I came to this series quite late, just before my twins were born eight years ago, and already I am back to book five in my reread (though much slower this time than last). Meanwhile, I am listening to the original book, Master and Commander, with my son whenever we get a chance to sneak into my office, all wood panelled and candle-lit (like a small cabin on the Surprise herself), and lose ourselves in the earliest meetings of Aubrey and Maturin. I've even passed these books onto my non-reading father (despite our longstanding problems), and even he has become a fan (no surprise, really, considering his nautical background).
For sheer comfort there is no series like Aubrey/Maturin. I love spending time with them. I love the action when it comes; I love the women they love; I love the intrigue and political machinations and way the wind and the sea make them the most themselves. More authors need to dedicate themselves to characters the way O'Brian dedicated himself to his men (not to plots and tales, but to the characters themselves). The literary world would be a much richer place. ...more
I like listening to this book better than reading it, I think. This one is steeped in the emotional lives of Jack and Stephen. It's the first that reaI like listening to this book better than reading it, I think. This one is steeped in the emotional lives of Jack and Stephen. It's the first that really starts showing us how deeply these men feel about each other and the others they care about, and hearing it rather than reading it adds a level of intimacy that increases the novel's emotional satisfaction.
It opens with Stephen's torture at the hands of the French, and Jack's daring rescue. Captain Jack cares for his wounded friend with a tenderness that belies his massive frame, and he can't help but be rattled by the state in which he finds Stephen.
HMS Surprise continues in this vein, moving from emotional moment to emotional moment. Jack loves Sophie Williams, but cannot marry her because he is arrested for debt and Mrs. Williams wants a rich man for her daughter, not just a rank or name. It cuts Jack to the quick.
Stephen loves Diana Villiers (Sophie's cousin), but she has run off with Canning, a much liked Jewish merchant with interests in Diana's birth home -- India. Stephen also comes to love a little street urchin named Dill, and he eventually loses both Diana (for now) and Dill (forever). And he kills Canning in a rather spooky dual, where Stephen, even with his torture-warped hands and a bullet in his chest, manages to end the dual with the death of his rival. Death and heartache are Stephen's lot.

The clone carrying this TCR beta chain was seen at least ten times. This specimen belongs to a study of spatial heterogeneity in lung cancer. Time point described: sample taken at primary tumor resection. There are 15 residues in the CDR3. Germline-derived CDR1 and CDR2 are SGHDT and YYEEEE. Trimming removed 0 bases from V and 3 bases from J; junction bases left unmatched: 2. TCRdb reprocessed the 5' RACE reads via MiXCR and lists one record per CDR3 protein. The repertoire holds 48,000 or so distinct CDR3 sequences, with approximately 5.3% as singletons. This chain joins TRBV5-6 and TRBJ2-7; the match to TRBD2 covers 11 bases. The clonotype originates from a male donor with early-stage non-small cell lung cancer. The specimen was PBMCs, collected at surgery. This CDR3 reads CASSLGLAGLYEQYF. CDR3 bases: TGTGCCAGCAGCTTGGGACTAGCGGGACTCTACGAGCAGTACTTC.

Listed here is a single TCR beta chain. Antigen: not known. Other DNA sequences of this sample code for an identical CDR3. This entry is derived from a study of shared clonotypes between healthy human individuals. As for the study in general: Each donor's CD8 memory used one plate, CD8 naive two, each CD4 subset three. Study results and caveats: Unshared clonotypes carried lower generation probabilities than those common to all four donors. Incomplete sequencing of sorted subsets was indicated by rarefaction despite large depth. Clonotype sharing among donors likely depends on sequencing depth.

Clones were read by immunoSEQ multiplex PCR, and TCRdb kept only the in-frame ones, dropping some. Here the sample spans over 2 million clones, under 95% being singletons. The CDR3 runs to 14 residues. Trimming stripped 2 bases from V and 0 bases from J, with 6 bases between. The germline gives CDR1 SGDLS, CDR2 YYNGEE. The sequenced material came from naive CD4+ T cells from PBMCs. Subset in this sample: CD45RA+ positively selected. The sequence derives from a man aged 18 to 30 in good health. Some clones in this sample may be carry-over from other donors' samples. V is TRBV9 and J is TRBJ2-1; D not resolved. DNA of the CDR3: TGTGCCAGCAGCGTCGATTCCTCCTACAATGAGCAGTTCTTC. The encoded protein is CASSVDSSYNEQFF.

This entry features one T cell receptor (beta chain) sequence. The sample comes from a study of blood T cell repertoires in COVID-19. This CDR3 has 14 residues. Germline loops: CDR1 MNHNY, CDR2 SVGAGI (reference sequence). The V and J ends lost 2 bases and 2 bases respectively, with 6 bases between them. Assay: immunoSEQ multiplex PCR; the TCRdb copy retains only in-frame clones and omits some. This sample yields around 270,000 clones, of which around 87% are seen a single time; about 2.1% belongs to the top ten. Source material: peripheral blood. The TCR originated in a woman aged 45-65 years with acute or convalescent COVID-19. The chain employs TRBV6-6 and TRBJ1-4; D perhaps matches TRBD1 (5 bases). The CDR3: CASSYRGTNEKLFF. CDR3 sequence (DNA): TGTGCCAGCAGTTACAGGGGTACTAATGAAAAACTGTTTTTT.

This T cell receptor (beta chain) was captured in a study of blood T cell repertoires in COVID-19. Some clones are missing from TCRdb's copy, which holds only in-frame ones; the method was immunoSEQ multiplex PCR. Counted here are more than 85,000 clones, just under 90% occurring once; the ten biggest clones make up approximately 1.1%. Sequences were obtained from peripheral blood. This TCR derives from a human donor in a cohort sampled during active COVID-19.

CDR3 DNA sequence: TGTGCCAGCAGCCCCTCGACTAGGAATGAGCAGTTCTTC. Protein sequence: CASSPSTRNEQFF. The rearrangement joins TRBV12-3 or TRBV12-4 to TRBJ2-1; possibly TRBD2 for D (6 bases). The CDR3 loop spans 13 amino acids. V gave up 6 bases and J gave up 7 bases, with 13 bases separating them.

And then Jack and Diana, and Bonden and Killick and all the Sophies (the crewmen of Jack's first ship), are in a deep state of dread that Stephen will not make it through the infection left behind by his surgery (which he himself performed) -- and the love that they all feel for the too intense, rather ugly, brilliantly talented doctor is revealed.
Listening to Simon Vance bring this to life increases the intimacy for the reader/listener, making this a rare case when the audio book increased my enjoyment. I wonder if this will happen again? There're still 18 books to listen to. Perhaps it will. ...more
Anne Grossman and Lisa Grossman Thomas put together a fascinating mix of literary veneration and nautical cooking, collecting all the recipes eaten by Jack and Stephen over the course of their adventures so that we, their fans, can eat everything from lobscouse and spotted dog to bashed neeps and voluptuous little pies.
I used the book in December 2008 to make my family a Christmas at Sea meal. The thought of hare was too much for my mother when trying the hare stew, but even she took a bite, despite her fear. The bashed neeps and stuffed pork roast were the real hits of the night, and my father and I got to share some winks and chuckles over the appropriate Aubrey/Maturin quotes we read from the book as we ate (particularly the whining from Killick).
The best part of Grossman/Thomas' book is that the food is incredibly edible. I expected most of it to be brutal fare, but everything I have tried so far has been delicious.
I makes me wish that tortoise wasn't on the endangered list because that turtle soup looks very yummy. Mmmm.
I'm bumping my rating of this up to five stars from four after my reread.
Damn this is a fine addition to the Aubrey-Maturin series. There is genuineI'm bumping my rating of this up to five stars from four after my reread.
Damn this is a fine addition to the Aubrey-Maturin series. There is genuine comfort in reading this book, and I think some of that comfort stems from Patrick O'Brian's comfort with his characters. O'Brian knows his men intimately by this fourth book, and he is able to let them live on their own, confident, it seems to me, that they will take him where they need to go.